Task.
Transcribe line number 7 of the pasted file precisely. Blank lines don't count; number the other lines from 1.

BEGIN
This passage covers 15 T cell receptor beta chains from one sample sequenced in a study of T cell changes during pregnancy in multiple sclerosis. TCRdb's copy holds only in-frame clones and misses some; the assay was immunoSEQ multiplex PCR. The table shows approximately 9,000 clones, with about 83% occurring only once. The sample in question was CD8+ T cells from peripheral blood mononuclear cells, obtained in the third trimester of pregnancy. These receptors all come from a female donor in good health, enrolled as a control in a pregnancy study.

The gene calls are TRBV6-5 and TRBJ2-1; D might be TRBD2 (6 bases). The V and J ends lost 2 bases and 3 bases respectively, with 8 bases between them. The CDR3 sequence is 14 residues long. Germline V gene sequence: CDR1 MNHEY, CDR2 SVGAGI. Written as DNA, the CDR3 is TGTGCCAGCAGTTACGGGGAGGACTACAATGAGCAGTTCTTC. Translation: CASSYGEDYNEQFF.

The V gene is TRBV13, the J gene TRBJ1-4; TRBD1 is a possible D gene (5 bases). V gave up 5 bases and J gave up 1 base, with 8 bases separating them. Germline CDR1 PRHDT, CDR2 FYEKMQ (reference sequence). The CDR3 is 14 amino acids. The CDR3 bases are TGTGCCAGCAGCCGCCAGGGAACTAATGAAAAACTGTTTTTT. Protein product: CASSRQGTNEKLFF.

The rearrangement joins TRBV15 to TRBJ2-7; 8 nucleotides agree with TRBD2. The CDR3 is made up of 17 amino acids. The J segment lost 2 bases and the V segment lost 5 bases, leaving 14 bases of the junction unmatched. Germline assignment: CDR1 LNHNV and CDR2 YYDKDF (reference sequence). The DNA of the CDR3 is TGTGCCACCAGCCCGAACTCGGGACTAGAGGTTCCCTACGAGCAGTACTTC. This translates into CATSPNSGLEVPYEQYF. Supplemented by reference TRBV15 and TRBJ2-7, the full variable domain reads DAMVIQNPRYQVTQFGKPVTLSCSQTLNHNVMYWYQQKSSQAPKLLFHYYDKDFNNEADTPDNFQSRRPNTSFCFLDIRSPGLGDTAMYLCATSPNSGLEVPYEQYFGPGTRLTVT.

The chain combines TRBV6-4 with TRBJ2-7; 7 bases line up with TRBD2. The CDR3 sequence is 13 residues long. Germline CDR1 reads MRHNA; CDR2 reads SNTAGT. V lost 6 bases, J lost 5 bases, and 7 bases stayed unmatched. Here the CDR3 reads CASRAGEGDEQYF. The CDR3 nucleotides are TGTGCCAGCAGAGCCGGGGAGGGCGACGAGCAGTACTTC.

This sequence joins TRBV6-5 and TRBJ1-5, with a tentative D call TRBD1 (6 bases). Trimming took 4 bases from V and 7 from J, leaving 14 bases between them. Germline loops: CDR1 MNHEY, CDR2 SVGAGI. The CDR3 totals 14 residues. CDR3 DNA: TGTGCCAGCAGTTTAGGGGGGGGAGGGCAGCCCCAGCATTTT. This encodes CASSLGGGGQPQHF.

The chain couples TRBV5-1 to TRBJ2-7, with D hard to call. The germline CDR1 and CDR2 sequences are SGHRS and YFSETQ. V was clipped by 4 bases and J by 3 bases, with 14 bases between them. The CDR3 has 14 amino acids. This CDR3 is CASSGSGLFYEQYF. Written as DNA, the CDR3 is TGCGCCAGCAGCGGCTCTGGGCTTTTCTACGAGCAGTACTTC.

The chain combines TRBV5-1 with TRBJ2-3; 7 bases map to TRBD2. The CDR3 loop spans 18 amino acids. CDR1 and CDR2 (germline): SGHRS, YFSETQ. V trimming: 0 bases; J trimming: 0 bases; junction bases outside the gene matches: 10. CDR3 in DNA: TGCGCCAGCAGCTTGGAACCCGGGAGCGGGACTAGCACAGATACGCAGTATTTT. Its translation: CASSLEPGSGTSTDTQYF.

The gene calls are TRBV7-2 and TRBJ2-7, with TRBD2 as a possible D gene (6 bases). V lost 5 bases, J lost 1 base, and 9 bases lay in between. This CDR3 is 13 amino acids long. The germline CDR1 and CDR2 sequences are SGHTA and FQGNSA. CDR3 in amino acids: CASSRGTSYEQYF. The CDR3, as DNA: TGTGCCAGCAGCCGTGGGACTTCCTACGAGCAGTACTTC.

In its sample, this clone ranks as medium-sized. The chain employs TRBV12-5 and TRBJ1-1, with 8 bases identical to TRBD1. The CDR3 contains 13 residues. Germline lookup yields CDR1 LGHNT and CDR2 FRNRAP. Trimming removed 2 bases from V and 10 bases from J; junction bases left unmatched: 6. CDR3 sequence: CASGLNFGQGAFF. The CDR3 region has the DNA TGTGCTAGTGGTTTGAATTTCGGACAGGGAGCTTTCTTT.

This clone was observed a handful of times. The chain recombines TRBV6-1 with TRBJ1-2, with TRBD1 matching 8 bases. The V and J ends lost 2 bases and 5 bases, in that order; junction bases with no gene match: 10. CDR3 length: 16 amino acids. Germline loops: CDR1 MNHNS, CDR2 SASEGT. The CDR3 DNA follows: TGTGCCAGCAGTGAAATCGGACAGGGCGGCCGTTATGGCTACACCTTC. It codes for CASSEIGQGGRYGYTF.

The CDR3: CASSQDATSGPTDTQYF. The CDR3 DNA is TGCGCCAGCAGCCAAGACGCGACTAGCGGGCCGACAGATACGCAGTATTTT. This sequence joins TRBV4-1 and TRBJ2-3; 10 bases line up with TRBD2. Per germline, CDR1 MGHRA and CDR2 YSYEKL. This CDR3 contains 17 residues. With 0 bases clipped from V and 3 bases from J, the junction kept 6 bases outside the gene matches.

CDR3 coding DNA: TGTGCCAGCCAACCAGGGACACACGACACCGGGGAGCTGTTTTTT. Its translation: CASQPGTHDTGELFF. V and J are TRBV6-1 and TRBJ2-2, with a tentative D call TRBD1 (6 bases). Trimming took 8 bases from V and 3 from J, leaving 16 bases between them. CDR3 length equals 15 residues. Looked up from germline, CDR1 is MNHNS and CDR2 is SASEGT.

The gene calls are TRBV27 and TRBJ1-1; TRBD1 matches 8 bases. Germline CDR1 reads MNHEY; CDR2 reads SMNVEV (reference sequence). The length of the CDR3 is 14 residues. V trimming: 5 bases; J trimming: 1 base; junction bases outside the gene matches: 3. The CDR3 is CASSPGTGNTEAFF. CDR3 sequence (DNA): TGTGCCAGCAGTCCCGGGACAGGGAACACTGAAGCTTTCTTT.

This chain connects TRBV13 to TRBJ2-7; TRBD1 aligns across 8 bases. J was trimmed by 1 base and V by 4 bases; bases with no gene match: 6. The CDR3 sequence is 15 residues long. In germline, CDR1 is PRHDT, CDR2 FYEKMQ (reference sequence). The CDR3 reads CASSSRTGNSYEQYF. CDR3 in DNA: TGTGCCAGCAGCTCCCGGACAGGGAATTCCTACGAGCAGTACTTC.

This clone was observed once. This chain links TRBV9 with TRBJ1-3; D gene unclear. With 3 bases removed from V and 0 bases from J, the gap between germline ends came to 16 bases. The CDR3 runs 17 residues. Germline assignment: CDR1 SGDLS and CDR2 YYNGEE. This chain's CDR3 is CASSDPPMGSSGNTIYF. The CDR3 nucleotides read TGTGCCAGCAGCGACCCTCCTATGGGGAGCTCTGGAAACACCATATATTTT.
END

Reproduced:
The chain couples TRBV5-1 to TRBJ2-7, with D hard to call. The germline CDR1 and CDR2 sequences are SGHRS and YFSETQ. V was clipped by 4 bases and J by 3 bases, with 14 bases between them. The CDR3 has 14 amino acids. This CDR3 is CASSGSGLFYEQYF. Written as DNA, the CDR3 is TGCGCCAGCAGCGGCTCTGGGCTTTTCTACGAGCAGTACTTC.